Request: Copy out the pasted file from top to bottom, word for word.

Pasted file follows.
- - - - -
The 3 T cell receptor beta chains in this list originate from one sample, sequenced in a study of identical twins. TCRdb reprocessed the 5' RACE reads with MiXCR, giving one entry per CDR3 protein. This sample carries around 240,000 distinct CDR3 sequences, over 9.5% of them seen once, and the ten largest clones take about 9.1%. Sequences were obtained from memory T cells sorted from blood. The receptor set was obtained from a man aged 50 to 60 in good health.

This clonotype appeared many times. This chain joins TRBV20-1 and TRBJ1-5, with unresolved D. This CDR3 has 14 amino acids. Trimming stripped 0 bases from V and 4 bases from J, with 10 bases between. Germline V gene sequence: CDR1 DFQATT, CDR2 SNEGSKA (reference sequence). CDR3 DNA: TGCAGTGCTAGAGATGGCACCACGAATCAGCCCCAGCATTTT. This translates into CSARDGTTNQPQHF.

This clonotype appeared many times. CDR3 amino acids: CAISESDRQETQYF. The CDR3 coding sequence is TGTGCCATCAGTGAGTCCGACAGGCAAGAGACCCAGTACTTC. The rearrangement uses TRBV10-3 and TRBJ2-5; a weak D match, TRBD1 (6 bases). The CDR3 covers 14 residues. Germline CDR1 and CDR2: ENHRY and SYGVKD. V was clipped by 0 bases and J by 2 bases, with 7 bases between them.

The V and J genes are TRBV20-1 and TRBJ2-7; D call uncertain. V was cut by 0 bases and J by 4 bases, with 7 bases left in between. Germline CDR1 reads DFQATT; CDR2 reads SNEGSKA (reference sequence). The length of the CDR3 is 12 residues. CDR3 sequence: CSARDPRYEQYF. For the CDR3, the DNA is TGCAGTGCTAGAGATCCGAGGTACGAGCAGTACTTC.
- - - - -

The 3 T cell receptor beta chains in this list originate from one sample, sequenced in a study of identical twins. TCRdb reprocessed the 5' RACE reads with MiXCR, giving one entry per CDR3 protein. This sample carries around 240,000 distinct CDR3 sequences, over 9.5% of them seen once, and the ten largest clones take about 9.1%. Sequences were obtained from memory T cells sorted from blood. The receptor set was obtained from a man aged 50 to 60 in good health.

This clonotype appeared many times. This chain joins TRBV20-1 and TRBJ1-5, with unresolved D. This CDR3 has 14 amino acids. Trimming stripped 0 bases from V and 4 bases from J, with 10 bases between. Germline V gene sequence: CDR1 DFQATT, CDR2 SNEGSKA (reference sequence). CDR3 DNA: TGCAGTGCTAGAGATGGCACCACGAATCAGCCCCAGCATTTT. This translates into CSARDGTTNQPQHF.

This clonotype appeared many times. CDR3 amino acids: CAISESDRQETQYF. The CDR3 coding sequence is TGTGCCATCAGTGAGTCCGACAGGCAAGAGACCCAGTACTTC. The rearrangement uses TRBV10-3 and TRBJ2-5; a weak D match, TRBD1 (6 bases). The CDR3 covers 14 residues. Germline CDR1 and CDR2: ENHRY and SYGVKD. V was clipped by 0 bases and J by 2 bases, with 7 bases between them.

The V and J genes are TRBV20-1 and TRBJ2-7; D call uncertain. V was cut by 0 bases and J by 4 bases, with 7 bases left in between. Germline CDR1 reads DFQATT; CDR2 reads SNEGSKA (reference sequence). The length of the CDR3 is 12 residues. CDR3 sequence: CSARDPRYEQYF. For the CDR3, the DNA is TGCAGTGCTAGAGATCCGAGGTACGAGCAGTACTTC.